Maybe I don’t read/watch the news enough, but I do get a fair bit of both in, and so if I didn’t know, I’d argue that there’s a large chunk of population that also didn’t know. I didn’t know because I didn’t go looking for the information. If I had ahead of time, perhaps I’d be singing a different tune, but I maintain that with the possible exception of the mass killing of dogs (which I’m not trying to minimalize at all), all of these things happened despite the Olympic attention, and I’d bet that more people know about any of the issues now than they would have had the world backed out of the Olympics in a significant amount of time prior and refused to participate.

      I don’t know what the answer is, maybe it would have been better to boycott and refuse on all levels to support Sochi, I guess we’ll never know… but I just know personally, I knew very little about anything going on in Russia until anyone said they weren’t going to watch them on principle because of what’s been going on…. and then I started reading.

      1. I think my main point is that it seems like a confusion of cause and correlation.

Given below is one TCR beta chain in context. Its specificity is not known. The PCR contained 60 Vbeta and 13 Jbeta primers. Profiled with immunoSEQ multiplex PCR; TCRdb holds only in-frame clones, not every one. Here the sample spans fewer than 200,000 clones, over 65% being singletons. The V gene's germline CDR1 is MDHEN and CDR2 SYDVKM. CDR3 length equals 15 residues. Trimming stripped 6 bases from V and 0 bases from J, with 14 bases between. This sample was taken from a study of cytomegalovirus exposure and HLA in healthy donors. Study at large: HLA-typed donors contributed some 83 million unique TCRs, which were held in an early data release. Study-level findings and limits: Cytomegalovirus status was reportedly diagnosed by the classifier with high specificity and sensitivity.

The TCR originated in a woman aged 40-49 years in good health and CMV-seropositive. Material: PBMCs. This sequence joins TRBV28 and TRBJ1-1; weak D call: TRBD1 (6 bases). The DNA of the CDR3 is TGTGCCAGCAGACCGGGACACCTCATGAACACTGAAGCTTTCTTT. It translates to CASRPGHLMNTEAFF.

I mean – if people had backed out of the Olympics – people would want to know WHY and they still would have read up on the issues. If anything, perhaps people would be MORE interested in those issues? So I’m not sure it’s true that more people know about these issues now than they would have if there had been a large boycott.

        I don’t know where I stand on an actual boycott either, and in the end it didn’t happen anyways.

Leave a Reply

Fill in your details below or click an icon to log in:

WordPress.com Logo

You are commenting using your WordPress.com account. Log Out /  Change )

Google+ photo

You are commenting using your Google+ account. Log Out /  Change )

Twitter picture

You are commenting using your Twitter account. Log Out /  Change )

Facebook photo

You are commenting using your Facebook account. Log Out /  Change )


Connecting to %s